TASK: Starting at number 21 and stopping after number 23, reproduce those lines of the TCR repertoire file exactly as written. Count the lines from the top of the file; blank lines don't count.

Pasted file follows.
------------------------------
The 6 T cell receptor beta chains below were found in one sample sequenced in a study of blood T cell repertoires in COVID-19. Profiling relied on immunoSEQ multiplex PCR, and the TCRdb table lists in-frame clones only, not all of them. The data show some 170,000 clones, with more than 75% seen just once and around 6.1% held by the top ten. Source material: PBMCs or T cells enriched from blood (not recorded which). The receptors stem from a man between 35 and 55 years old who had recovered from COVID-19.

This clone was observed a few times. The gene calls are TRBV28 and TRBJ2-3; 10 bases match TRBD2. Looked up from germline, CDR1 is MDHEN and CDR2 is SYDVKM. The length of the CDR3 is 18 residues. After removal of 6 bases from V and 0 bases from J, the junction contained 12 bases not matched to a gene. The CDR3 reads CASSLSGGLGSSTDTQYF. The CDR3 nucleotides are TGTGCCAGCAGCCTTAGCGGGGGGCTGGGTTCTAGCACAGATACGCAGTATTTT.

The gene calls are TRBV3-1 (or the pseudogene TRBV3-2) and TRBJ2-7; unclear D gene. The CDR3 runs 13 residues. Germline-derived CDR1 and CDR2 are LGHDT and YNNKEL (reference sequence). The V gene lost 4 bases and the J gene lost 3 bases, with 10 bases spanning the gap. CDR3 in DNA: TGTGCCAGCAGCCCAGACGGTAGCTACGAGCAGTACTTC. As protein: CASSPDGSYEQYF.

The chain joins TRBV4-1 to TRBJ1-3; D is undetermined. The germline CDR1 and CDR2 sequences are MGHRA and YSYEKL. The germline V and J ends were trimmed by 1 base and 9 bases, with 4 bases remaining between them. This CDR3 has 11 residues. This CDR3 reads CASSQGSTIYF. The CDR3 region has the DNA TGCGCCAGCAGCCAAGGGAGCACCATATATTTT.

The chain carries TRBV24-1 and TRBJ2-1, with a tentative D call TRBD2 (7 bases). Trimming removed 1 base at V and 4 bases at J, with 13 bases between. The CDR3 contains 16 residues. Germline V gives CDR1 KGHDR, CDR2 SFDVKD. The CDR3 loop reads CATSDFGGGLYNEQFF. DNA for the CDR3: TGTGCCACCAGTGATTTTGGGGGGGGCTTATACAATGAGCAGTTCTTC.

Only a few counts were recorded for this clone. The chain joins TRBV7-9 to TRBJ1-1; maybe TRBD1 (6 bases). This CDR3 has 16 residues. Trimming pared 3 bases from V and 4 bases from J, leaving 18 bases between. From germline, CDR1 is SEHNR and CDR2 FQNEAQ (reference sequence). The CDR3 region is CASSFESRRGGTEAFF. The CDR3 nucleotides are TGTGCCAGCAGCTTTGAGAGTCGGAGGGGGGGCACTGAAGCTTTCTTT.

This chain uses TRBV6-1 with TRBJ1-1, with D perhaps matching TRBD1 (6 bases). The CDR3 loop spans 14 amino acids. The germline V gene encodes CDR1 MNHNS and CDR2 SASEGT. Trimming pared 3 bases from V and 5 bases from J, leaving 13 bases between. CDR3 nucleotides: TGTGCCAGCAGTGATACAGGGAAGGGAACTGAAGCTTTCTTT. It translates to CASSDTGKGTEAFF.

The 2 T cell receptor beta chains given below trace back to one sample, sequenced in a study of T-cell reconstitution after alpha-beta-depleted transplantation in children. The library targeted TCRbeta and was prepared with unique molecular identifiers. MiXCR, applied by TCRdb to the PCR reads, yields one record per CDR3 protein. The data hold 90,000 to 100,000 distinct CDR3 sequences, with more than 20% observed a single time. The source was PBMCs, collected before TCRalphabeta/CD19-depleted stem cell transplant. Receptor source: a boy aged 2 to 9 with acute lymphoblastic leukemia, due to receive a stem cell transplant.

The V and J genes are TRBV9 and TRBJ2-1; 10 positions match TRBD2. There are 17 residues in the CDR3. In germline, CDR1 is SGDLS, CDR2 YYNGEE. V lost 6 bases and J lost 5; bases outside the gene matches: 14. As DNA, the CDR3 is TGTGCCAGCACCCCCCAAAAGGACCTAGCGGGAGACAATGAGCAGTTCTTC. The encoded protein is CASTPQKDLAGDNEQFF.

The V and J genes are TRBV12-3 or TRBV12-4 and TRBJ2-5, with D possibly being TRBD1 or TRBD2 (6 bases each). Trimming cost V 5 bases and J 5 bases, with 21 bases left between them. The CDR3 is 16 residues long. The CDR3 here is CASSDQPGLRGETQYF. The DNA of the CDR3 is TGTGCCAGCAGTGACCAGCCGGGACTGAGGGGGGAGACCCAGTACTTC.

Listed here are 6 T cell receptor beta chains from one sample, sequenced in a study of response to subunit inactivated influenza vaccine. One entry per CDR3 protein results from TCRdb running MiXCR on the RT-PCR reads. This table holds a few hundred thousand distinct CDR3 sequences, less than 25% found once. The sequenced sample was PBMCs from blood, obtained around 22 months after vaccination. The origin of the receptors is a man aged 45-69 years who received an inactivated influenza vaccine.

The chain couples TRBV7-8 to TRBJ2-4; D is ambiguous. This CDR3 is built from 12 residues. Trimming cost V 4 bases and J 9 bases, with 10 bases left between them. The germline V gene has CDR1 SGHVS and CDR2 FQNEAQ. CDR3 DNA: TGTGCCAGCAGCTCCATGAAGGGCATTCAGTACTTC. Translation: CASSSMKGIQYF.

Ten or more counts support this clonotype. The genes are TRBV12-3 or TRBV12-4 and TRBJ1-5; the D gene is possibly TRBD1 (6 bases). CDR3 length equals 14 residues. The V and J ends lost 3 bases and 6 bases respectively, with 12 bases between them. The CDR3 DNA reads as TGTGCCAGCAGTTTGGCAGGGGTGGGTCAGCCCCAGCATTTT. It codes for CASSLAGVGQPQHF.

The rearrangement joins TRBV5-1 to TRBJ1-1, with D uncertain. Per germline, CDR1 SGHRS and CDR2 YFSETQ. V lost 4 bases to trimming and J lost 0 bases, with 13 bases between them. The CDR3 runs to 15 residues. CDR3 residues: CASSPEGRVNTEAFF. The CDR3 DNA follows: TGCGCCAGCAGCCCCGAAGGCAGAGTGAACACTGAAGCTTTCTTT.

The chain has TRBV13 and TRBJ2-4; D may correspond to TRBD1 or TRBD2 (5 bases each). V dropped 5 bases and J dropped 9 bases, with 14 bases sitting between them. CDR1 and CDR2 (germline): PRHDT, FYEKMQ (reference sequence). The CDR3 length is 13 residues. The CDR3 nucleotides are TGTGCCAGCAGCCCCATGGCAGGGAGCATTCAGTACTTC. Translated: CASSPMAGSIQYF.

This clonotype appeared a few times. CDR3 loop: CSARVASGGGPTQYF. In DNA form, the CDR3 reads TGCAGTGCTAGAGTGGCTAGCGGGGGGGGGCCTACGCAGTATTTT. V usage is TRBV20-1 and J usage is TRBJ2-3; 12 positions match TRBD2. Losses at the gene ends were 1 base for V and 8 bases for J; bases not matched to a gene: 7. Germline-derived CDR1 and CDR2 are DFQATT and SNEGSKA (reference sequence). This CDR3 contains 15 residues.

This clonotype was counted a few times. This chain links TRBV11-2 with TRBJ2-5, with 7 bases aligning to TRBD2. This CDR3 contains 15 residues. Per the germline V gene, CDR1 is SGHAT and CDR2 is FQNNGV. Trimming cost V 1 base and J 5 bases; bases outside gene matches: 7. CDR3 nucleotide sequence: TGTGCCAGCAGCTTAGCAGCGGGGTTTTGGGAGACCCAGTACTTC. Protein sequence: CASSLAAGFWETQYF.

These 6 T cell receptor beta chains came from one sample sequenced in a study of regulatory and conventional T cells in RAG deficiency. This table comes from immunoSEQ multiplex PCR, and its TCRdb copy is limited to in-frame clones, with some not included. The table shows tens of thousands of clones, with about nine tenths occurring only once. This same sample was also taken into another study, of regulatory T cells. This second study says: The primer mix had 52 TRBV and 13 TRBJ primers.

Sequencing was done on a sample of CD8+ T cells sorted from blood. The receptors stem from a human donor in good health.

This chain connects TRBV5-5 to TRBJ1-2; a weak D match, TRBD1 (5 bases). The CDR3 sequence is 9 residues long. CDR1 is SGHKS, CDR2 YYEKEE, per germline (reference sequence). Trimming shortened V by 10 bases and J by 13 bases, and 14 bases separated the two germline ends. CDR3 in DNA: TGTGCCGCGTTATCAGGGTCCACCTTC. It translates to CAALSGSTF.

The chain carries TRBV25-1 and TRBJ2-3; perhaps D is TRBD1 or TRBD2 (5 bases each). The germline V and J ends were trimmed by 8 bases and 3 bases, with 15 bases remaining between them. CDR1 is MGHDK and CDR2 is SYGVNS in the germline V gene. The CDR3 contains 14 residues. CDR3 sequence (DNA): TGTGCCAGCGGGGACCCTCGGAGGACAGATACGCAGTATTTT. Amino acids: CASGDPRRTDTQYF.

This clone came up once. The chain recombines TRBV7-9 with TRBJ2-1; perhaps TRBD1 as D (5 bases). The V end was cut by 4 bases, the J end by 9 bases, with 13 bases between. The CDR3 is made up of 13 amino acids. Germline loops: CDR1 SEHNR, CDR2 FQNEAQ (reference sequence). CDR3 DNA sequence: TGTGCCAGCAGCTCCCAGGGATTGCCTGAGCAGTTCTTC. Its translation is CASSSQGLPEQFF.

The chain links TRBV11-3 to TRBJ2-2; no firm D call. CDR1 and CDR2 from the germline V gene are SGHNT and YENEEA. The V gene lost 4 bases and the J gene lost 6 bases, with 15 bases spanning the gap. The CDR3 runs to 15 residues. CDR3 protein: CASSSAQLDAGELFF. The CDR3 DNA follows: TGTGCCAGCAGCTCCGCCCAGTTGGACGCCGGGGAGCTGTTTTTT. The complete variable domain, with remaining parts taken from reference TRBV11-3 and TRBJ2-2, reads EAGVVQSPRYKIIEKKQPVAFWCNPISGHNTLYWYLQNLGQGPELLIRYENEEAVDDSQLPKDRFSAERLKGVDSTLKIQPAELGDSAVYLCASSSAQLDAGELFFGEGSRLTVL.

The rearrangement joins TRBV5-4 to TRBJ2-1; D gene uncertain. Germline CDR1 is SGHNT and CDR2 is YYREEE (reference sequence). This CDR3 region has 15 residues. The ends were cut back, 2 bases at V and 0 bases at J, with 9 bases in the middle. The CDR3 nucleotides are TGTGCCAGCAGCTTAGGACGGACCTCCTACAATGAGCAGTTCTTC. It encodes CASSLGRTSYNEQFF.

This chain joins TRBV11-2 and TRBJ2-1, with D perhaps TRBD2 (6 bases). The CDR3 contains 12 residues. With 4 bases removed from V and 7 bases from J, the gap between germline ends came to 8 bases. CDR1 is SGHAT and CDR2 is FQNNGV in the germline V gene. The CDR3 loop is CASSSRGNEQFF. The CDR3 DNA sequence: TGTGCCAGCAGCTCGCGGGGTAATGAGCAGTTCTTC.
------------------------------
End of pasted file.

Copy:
The chain carries TRBV25-1 and TRBJ2-3; perhaps D is TRBD1 or TRBD2 (5 bases each). The germline V and J ends were trimmed by 8 bases and 3 bases, with 15 bases remaining between them. CDR1 is MGHDK and CDR2 is SYGVNS in the germline V gene. The CDR3 contains 14 residues. CDR3 sequence (DNA): TGTGCCAGCGGGGACCCTCGGAGGACAGATACGCAGTATTTT. Amino acids: CASGDPRRTDTQYF.

This clone came up once. The chain recombines TRBV7-9 with TRBJ2-1; perhaps TRBD1 as D (5 bases). The V end was cut by 4 bases, the J end by 9 bases, with 13 bases between. The CDR3 is made up of 13 amino acids. Germline loops: CDR1 SEHNR, CDR2 FQNEAQ (reference sequence). CDR3 DNA sequence: TGTGCCAGCAGCTCCCAGGGATTGCCTGAGCAGTTCTTC. Its translation is CASSSQGLPEQFF.

The chain links TRBV11-3 to TRBJ2-2; no firm D call. CDR1 and CDR2 from the germline V gene are SGHNT and YENEEA. The V gene lost 4 bases and the J gene lost 6 bases, with 15 bases spanning the gap. The CDR3 runs to 15 residues. CDR3 protein: CASSSAQLDAGELFF. The CDR3 DNA follows: TGTGCCAGCAGCTCCGCCCAGTTGGACGCCGGGGAGCTGTTTTTT. The complete variable domain, with remaining parts taken from reference TRBV11-3 and TRBJ2-2, reads EAGVVQSPRYKIIEKKQPVAFWCNPISGHNTLYWYLQNLGQGPELLIRYENEEAVDDSQLPKDRFSAERLKGVDSTLKIQPAELGDSAVYLCASSSAQLDAGELFFGEGSRLTVL.